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Metal Gear Rising: Revengeance Review (PS3): A Cut Above

This post has not been edited by the GamesBeat staff. Opinions by GamesBeat community writers do not necessarily reflect those of the staff.

Note: A copy of the game was provided by Mindscape Asia Pacific for the purpose of this review.

I think it’s fair to say that Kojima Productions wasn’t quite sure what the Metal Gear universe would look like between the events of Metal Gear Solid 2: Sons of Liberty and Metal Gear Solid 4: Guns of the Patriots (MGS4); and to be fair, neither did I. I think it’s also pretty apt to say that they didn’t quite know how to successfully merge stealth and swordplay, as Metal Gear Rising had languished in development hell since 2009. Perhaps realising that they were in over their head, development duties were handed over to Platinum Games — of Bayonetta fame — in late 2011. Further to that, the decision was made to set what was Metal Gear Rising after MGS4 and add a subtitle: Revengeance. With a powerfully-silly new name and a fresh set of hands at the wheel, Raiden’s passage through Vapourware Limbo was assured, though I must admit some trepidation upon first catching the reveal trailer. My doubts have finally been proven unfounded, however, as Revengeance is one of the finest brawlers that I’ve ever played.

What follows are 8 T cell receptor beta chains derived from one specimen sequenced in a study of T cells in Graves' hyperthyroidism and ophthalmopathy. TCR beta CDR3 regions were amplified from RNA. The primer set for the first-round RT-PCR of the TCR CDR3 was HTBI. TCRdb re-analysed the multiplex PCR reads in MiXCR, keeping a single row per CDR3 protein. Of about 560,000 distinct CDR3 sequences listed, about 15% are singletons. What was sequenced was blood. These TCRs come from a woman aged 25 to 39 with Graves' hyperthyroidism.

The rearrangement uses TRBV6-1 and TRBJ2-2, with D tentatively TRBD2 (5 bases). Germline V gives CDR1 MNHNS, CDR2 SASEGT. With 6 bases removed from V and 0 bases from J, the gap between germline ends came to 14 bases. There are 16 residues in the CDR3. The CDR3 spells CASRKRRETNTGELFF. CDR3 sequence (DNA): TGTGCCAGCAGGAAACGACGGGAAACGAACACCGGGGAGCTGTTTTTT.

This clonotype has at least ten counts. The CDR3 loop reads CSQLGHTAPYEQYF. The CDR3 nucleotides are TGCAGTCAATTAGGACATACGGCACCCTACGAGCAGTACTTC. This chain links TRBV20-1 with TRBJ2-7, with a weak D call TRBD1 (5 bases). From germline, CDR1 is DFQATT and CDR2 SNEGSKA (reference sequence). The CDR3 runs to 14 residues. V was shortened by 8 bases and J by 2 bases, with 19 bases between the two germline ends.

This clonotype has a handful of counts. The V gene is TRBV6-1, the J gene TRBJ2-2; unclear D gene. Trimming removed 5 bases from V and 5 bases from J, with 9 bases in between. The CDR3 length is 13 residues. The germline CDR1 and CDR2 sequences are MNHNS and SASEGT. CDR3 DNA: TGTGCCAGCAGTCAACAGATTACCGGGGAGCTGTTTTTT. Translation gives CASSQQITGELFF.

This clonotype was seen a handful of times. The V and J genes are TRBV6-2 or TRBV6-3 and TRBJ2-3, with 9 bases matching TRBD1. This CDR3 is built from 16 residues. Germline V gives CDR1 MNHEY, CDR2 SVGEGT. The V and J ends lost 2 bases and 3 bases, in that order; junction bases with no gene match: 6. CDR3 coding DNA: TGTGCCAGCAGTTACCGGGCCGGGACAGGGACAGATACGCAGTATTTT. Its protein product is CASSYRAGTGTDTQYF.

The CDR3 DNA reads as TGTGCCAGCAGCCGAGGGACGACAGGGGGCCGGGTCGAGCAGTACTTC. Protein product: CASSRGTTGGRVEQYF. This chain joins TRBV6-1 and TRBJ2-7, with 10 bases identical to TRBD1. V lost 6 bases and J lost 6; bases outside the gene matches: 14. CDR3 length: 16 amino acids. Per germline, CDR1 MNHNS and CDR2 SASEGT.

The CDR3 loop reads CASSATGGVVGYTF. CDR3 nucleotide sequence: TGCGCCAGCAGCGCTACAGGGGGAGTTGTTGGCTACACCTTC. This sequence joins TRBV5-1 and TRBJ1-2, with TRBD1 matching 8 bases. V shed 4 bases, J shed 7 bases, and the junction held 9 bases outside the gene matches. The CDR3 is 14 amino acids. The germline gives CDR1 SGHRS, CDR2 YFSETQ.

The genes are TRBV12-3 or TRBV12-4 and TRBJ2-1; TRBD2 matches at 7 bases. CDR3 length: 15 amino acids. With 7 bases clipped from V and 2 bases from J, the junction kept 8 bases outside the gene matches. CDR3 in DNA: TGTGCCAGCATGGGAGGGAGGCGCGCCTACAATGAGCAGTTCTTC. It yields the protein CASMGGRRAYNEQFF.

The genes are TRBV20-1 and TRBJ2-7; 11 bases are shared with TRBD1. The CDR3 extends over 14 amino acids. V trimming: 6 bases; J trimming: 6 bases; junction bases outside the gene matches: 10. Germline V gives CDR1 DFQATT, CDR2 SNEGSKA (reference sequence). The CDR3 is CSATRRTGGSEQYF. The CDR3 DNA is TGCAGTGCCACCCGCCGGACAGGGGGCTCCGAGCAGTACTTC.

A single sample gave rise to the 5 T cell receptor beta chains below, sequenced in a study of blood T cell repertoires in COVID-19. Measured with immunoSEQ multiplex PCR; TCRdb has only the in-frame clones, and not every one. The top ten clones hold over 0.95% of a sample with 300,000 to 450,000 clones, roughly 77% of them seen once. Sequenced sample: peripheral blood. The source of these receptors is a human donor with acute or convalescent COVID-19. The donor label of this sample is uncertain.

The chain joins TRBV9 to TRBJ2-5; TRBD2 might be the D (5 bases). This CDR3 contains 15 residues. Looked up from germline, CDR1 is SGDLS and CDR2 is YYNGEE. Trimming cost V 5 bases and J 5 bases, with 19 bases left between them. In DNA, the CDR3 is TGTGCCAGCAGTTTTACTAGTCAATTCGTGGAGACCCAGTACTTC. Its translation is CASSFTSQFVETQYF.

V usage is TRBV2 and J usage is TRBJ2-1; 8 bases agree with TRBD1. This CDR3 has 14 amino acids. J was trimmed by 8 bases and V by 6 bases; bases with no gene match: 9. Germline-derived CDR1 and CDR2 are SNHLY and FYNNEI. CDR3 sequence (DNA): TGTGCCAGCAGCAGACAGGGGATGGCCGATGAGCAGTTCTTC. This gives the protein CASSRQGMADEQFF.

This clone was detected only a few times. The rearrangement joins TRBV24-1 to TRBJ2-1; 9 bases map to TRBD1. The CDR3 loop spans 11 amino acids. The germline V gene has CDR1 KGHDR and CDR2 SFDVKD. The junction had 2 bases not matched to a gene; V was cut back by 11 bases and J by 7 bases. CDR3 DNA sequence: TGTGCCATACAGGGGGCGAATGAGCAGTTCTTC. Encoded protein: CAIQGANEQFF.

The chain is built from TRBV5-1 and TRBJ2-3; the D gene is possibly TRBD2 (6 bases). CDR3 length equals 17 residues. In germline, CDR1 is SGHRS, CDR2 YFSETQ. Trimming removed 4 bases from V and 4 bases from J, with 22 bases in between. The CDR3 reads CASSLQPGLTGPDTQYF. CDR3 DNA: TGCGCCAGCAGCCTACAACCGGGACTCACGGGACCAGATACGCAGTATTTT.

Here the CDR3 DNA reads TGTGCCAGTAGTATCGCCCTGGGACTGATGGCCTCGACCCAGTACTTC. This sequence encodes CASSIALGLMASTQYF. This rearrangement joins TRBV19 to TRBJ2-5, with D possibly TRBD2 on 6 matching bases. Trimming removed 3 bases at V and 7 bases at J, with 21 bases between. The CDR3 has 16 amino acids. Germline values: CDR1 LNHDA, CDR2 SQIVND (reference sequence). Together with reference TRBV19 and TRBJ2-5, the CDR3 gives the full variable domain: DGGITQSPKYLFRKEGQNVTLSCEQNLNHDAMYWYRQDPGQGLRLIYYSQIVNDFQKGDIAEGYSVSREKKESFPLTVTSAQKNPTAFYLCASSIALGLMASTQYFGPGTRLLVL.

A word of warning to start, the game does its best to break you in its first hour, with a woefully-steep learning curve and some difficult boss encounters that are sure to slow your progress out of the gate. I must admit that if it weren’t for the fact that I had played the demo, the duel with Blade Wolf may have affected my overwhelmingly-positive overall impression. Still, it must be said — and it has been, well for that matter by Kotaku’s Evan Narcisse, Kirk Hamilton and Chris Person — that Platinum does a terrible job of showing you the ropes. 

I found the decision to lock (as in you’ll need to “un”) the dodge attack to be a huge oversight as, for games of this ilk, the ability to dance around enemy attacks is nothing shy of essential. Considering how cheap it is, it’s almost criminal that it’s not available from the get go. The odds are stacked against you, and early, but allow me to drop this hint: equip your repair paste (press left on the d-pad to bring up the equipment menu) ASAP and unlock the dodge attack once you earn the requisite BP; your experience with Revengeance will be all the better for it.